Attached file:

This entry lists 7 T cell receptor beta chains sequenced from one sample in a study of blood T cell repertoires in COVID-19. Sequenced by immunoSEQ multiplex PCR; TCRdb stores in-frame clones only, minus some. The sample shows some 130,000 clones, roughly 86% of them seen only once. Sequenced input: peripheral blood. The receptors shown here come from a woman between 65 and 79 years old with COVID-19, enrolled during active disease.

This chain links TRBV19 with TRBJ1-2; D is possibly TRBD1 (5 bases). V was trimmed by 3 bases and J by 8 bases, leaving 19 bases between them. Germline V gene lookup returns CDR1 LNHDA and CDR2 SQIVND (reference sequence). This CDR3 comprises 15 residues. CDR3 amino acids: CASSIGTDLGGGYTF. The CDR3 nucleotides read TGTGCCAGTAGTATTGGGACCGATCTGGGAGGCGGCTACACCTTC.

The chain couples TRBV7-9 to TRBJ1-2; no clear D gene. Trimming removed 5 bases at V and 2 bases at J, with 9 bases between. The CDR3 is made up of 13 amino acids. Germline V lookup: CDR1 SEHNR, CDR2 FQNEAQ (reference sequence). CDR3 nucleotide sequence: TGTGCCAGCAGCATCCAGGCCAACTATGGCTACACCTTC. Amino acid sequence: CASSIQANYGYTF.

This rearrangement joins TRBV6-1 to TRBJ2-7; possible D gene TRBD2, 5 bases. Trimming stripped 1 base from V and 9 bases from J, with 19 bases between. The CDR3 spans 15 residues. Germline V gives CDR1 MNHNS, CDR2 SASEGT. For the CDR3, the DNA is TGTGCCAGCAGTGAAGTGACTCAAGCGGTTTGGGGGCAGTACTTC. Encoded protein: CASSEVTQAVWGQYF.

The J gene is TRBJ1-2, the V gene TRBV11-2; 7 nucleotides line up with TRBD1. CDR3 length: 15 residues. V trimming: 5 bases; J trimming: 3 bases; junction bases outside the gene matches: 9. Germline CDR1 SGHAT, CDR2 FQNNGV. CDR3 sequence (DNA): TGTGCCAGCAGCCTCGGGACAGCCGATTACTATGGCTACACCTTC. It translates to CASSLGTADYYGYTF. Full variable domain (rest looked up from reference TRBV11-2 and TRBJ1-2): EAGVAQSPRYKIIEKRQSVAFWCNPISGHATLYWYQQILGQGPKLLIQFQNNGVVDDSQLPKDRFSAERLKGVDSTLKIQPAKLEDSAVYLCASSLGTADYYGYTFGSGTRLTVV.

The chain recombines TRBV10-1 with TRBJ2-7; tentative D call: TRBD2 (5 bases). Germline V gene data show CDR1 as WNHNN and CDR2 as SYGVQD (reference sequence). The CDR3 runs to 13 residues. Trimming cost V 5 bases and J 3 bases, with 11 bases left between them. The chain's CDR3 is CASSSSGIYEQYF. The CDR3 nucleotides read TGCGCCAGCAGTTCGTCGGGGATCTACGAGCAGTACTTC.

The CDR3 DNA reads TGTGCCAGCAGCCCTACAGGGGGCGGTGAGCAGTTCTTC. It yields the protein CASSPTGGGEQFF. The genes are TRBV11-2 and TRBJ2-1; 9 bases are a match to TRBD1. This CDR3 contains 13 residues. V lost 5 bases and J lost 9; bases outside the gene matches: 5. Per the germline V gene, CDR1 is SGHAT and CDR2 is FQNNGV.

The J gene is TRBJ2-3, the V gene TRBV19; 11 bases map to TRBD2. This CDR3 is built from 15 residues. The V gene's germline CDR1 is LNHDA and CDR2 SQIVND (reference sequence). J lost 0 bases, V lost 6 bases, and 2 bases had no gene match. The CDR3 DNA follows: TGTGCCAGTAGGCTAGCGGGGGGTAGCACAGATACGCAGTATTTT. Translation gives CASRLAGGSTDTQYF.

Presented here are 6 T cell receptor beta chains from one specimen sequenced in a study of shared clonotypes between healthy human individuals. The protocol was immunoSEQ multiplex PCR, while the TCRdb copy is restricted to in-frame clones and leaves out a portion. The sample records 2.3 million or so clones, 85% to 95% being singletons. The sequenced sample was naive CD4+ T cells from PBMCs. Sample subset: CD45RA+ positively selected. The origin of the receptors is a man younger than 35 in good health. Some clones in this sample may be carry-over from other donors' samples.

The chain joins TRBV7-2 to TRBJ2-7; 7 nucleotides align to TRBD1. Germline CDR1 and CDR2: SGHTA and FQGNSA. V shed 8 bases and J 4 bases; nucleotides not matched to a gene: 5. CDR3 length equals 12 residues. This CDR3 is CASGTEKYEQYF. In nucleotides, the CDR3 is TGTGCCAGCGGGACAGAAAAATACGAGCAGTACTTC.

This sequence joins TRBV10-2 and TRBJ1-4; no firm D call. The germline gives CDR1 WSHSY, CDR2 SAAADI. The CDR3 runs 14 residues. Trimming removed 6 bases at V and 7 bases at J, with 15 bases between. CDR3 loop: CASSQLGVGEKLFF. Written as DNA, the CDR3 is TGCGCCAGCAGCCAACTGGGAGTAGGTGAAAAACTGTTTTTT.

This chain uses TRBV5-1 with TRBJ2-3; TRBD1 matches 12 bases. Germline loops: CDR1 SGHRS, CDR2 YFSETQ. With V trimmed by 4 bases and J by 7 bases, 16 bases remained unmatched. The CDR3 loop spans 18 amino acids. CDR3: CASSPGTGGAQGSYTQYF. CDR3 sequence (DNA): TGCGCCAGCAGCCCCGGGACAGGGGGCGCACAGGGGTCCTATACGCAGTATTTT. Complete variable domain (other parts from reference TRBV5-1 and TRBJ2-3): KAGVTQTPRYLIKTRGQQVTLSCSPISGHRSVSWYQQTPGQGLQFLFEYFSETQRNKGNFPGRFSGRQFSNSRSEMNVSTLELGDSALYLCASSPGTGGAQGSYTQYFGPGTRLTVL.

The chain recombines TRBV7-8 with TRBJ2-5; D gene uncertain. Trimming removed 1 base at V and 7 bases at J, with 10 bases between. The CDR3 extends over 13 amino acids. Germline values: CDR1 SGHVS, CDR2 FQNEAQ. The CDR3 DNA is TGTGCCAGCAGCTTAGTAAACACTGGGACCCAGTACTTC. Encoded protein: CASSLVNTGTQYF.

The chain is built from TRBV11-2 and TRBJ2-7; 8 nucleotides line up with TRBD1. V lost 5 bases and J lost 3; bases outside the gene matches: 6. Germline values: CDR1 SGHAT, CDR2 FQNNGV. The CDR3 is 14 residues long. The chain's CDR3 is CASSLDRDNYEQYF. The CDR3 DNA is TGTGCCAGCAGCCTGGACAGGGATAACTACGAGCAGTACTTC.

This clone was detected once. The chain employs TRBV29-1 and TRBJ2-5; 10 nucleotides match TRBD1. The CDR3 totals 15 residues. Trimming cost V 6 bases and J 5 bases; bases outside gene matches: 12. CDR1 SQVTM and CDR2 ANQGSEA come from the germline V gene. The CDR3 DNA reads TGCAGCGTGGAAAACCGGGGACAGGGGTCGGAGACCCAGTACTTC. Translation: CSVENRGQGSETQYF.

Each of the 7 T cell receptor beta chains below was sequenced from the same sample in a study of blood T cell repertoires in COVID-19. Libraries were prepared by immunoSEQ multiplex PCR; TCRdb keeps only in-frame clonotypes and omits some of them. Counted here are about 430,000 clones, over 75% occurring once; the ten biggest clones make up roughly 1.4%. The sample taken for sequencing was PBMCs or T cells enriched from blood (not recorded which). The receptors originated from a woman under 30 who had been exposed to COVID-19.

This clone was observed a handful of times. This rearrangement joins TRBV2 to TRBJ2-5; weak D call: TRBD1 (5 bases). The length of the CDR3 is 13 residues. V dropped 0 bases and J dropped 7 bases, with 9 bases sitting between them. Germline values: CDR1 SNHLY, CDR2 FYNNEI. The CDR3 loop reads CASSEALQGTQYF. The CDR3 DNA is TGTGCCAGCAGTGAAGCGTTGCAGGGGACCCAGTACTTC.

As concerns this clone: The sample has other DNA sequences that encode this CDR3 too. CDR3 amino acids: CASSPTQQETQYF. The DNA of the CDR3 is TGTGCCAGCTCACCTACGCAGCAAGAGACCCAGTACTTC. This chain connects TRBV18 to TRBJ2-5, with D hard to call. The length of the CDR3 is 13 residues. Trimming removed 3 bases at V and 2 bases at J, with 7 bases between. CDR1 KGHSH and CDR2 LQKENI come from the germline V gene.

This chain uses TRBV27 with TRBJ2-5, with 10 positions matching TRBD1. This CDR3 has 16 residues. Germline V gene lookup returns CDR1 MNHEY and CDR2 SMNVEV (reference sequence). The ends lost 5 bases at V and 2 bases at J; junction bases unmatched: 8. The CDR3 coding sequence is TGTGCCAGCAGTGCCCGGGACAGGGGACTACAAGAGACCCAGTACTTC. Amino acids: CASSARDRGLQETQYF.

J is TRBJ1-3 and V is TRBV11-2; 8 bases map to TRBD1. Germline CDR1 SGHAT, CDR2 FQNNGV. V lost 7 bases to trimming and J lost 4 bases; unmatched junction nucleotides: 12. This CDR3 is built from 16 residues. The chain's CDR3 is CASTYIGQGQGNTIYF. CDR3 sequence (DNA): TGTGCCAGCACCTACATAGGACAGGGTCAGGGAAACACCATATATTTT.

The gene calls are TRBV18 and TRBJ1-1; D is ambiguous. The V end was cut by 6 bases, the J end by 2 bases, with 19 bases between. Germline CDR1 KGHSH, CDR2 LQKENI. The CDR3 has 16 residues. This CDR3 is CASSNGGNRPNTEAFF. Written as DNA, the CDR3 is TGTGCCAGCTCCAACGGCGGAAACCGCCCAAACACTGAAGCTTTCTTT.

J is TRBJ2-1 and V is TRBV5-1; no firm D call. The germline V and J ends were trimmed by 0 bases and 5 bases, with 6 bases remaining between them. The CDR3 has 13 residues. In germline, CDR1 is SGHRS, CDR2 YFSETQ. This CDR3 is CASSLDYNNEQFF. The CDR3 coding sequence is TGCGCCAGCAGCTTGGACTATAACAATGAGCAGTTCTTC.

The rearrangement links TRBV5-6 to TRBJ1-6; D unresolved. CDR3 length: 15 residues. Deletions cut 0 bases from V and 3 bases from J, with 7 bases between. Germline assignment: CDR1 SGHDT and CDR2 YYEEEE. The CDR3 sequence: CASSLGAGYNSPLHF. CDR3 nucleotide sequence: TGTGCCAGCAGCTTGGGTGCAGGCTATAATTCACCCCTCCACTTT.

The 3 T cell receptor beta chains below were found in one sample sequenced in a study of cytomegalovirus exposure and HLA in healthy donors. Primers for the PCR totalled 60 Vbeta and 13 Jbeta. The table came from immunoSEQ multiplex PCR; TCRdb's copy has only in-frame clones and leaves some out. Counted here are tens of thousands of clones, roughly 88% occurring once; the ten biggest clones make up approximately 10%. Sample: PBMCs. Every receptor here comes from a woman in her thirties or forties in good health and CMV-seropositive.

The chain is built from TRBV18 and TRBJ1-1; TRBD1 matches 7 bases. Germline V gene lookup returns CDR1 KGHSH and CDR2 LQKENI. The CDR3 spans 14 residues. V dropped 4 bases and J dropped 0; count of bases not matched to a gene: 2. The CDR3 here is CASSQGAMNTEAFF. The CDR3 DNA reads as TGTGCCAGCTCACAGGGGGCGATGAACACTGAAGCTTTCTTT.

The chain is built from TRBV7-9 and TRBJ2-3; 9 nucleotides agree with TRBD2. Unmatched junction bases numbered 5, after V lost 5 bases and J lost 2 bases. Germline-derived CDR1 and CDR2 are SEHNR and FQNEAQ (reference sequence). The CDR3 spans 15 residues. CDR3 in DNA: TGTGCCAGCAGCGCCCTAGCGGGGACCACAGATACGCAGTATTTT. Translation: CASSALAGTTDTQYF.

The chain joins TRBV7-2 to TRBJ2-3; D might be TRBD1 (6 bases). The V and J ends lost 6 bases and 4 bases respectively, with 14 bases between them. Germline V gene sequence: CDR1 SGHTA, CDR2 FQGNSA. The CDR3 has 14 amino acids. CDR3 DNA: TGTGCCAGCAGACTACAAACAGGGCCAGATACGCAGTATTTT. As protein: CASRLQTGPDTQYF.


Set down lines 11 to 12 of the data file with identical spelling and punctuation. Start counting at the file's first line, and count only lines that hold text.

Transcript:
This sequence joins TRBV10-2 and TRBJ1-4; no firm D call. The germline gives CDR1 WSHSY, CDR2 SAAADI. The CDR3 runs 14 residues. Trimming removed 6 bases at V and 7 bases at J, with 15 bases between. CDR3 loop: CASSQLGVGEKLFF. Written as DNA, the CDR3 is TGCGCCAGCAGCCAACTGGGAGTAGGTGAAAAACTGTTTTTT.

This chain uses TRBV5-1 with TRBJ2-3; TRBD1 matches 12 bases. Germline loops: CDR1 SGHRS, CDR2 YFSETQ. With V trimmed by 4 bases and J by 7 bases, 16 bases remained unmatched. The CDR3 loop spans 18 amino acids. CDR3: CASSPGTGGAQGSYTQYF. CDR3 sequence (DNA): TGCGCCAGCAGCCCCGGGACAGGGGGCGCACAGGGGTCCTATACGCAGTATTTT. Complete variable domain (other parts from reference TRBV5-1 and TRBJ2-3): KAGVTQTPRYLIKTRGQQVTLSCSPISGHRSVSWYQQTPGQGLQFLFEYFSETQRNKGNFPGRFSGRQFSNSRSEMNVSTLELGDSALYLCASSPGTGGAQGSYTQYFGPGTRLTVL.